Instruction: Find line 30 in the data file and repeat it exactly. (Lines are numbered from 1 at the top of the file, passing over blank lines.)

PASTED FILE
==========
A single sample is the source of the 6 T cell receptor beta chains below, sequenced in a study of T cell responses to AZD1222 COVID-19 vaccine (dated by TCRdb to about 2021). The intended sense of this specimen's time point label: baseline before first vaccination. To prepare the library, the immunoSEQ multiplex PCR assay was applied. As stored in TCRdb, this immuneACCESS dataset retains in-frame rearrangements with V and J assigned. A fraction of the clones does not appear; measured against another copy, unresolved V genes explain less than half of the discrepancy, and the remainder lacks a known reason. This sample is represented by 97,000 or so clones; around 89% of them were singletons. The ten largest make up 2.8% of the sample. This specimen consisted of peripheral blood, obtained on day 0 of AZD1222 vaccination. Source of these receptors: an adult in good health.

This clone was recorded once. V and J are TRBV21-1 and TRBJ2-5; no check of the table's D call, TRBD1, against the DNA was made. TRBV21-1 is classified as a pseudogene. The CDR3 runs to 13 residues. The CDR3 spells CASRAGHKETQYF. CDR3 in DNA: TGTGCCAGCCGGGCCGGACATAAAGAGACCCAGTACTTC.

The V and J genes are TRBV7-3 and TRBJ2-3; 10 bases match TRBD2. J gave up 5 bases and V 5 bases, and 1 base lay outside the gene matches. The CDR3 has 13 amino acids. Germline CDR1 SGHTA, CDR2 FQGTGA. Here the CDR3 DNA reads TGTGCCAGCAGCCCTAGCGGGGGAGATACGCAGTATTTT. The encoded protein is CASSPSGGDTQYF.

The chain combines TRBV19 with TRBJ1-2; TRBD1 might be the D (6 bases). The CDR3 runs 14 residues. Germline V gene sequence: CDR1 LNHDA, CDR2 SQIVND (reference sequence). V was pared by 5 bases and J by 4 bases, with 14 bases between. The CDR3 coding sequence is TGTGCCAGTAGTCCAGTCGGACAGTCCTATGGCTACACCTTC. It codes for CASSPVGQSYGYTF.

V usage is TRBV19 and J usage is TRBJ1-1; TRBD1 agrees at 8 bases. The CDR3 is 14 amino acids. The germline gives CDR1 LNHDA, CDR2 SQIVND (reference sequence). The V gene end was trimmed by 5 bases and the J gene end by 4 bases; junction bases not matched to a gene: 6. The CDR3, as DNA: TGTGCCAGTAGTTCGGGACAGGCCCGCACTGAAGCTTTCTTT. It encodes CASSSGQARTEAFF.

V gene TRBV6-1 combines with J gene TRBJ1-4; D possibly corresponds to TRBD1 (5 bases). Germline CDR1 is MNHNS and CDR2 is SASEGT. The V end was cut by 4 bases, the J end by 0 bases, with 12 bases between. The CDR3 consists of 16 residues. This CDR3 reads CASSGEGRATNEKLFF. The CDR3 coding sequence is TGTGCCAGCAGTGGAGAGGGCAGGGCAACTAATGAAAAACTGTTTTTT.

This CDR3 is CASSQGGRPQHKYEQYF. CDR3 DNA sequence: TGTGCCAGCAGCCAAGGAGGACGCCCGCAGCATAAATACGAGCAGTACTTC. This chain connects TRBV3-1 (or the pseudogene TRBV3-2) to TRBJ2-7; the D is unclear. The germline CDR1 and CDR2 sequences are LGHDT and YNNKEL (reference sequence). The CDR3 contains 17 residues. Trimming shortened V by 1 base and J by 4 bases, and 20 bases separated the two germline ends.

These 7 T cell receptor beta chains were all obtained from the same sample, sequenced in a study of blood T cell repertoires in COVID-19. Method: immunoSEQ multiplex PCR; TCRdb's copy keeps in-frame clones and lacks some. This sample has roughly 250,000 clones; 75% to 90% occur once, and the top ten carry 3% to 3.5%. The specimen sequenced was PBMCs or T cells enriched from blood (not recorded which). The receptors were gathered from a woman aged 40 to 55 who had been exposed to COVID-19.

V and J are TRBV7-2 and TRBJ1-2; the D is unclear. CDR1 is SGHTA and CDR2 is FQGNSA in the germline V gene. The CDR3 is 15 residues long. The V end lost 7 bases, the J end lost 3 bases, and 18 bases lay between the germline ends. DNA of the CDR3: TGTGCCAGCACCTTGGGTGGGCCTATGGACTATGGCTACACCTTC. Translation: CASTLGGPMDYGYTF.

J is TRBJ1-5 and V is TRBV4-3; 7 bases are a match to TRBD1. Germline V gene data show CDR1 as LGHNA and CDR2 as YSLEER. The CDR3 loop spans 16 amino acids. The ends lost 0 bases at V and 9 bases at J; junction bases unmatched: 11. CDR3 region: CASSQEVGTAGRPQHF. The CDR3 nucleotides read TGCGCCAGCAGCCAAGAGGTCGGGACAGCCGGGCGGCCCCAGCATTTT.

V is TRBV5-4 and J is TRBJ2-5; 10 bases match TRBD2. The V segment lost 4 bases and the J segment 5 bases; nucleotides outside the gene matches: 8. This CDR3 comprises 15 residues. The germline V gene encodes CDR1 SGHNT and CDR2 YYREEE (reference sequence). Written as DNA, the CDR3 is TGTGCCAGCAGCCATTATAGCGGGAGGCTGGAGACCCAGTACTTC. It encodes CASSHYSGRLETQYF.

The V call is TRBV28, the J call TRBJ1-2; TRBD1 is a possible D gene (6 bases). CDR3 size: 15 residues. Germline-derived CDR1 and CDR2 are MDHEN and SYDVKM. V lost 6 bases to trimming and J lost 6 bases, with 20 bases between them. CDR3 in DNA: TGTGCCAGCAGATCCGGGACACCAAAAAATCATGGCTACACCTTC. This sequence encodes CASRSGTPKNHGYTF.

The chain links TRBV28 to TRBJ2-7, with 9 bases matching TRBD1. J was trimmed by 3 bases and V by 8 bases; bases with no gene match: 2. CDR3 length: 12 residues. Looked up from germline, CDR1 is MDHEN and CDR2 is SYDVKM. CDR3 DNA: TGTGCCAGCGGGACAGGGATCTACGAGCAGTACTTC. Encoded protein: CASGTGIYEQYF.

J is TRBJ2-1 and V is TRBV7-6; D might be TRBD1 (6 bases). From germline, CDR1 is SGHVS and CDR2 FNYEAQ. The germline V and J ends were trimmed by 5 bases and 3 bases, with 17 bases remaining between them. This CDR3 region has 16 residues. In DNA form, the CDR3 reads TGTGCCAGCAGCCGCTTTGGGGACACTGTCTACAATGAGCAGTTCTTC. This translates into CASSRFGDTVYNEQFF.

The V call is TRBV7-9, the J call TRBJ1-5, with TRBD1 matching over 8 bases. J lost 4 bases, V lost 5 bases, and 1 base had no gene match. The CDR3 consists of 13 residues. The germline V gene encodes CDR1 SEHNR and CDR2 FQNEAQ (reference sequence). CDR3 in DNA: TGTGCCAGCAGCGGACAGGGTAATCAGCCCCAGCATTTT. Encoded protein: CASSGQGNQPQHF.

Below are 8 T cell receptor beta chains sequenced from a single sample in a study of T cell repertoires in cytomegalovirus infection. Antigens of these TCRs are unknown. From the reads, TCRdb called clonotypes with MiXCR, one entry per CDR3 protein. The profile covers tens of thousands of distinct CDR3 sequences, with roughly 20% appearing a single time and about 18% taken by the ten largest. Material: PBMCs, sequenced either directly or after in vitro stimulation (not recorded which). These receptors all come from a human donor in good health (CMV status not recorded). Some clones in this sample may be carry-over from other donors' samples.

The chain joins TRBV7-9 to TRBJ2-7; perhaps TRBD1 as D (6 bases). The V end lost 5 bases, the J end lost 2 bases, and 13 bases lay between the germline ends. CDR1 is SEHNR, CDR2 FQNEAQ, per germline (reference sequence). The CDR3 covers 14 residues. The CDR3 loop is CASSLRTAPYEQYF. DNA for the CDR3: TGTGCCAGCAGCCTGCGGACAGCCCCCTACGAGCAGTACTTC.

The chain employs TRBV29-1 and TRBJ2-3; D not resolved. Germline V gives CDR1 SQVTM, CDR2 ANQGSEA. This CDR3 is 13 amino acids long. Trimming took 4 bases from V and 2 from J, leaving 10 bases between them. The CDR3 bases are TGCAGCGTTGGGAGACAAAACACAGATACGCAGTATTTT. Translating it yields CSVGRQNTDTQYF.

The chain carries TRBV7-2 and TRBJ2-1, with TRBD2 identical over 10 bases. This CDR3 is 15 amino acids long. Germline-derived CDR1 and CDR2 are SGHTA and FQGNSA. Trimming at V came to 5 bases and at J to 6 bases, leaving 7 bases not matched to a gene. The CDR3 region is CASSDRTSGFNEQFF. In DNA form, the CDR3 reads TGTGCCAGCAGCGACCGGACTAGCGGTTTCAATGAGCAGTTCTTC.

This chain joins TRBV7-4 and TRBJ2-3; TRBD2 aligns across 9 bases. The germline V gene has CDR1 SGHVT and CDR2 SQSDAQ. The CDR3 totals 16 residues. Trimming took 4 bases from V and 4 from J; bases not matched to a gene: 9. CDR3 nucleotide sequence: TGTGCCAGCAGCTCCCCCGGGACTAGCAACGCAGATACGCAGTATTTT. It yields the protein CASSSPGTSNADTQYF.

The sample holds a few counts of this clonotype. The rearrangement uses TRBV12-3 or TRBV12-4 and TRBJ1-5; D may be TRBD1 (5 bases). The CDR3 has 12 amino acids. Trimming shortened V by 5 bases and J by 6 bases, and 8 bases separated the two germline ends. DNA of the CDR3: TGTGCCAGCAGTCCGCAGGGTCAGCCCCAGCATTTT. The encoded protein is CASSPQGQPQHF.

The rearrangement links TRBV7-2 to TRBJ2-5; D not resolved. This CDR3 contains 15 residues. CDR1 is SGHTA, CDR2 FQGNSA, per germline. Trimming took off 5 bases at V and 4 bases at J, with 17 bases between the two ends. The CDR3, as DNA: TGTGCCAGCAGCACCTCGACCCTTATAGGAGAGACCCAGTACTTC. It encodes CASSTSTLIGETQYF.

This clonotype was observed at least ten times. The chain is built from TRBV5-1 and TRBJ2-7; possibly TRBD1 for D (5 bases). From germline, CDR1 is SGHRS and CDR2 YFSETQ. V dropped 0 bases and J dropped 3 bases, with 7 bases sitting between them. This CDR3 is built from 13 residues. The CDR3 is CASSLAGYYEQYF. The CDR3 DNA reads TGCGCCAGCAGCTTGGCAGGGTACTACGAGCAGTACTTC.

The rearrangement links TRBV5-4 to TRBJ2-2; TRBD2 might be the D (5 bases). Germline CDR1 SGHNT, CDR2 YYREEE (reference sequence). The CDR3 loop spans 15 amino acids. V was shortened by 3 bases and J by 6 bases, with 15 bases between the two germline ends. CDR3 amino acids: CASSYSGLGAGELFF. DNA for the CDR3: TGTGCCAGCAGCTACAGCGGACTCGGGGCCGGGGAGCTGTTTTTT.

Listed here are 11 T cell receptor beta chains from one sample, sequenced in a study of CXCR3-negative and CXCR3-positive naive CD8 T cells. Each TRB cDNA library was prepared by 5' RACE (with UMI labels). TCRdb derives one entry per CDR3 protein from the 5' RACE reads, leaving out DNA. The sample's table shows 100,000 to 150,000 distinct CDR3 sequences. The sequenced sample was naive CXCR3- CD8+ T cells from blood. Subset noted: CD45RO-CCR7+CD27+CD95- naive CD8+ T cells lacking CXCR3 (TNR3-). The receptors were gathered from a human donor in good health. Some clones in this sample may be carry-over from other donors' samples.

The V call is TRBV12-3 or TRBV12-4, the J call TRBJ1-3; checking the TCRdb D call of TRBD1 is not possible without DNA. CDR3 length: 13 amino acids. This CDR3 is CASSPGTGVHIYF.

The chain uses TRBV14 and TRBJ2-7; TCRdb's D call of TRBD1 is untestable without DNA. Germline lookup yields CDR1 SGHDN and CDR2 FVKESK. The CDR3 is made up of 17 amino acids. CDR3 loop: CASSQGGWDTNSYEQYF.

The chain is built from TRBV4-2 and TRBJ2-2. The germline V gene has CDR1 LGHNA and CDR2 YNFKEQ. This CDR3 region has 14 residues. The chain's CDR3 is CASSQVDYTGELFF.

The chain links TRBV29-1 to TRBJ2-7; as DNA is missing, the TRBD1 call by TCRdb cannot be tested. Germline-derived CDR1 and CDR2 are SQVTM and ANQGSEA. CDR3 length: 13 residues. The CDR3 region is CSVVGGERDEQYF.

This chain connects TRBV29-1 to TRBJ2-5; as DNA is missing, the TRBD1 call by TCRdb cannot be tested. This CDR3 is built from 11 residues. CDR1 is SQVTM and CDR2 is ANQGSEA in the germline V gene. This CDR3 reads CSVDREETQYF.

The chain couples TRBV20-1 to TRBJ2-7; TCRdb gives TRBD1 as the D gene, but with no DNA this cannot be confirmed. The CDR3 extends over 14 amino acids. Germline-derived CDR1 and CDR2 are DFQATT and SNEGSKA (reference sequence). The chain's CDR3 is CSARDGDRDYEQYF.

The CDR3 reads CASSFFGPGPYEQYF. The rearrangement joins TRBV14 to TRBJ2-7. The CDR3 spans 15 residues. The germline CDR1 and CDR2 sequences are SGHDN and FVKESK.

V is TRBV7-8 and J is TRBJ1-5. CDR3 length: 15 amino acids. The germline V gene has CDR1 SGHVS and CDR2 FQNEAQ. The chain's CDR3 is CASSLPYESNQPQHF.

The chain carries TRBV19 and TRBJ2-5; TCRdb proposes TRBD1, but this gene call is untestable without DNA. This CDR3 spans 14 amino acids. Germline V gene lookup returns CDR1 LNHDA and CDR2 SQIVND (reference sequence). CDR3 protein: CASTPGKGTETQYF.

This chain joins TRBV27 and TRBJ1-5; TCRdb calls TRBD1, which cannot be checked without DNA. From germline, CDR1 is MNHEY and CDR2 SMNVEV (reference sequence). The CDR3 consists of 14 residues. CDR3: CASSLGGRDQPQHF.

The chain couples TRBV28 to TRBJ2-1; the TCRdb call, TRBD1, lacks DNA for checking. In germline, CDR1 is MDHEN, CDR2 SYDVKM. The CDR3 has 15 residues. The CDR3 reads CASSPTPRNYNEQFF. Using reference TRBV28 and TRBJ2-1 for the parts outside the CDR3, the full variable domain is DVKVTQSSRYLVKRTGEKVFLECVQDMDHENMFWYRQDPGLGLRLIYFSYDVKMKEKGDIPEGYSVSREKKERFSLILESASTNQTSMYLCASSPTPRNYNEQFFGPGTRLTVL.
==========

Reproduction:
This chain connects TRBV29-1 to TRBJ2-5; as DNA is missing, the TRBD1 call by TCRdb cannot be tested. This CDR3 is built from 11 residues. CDR1 is SQVTM and CDR2 is ANQGSEA in the germline V gene. This CDR3 reads CSVDREETQYF.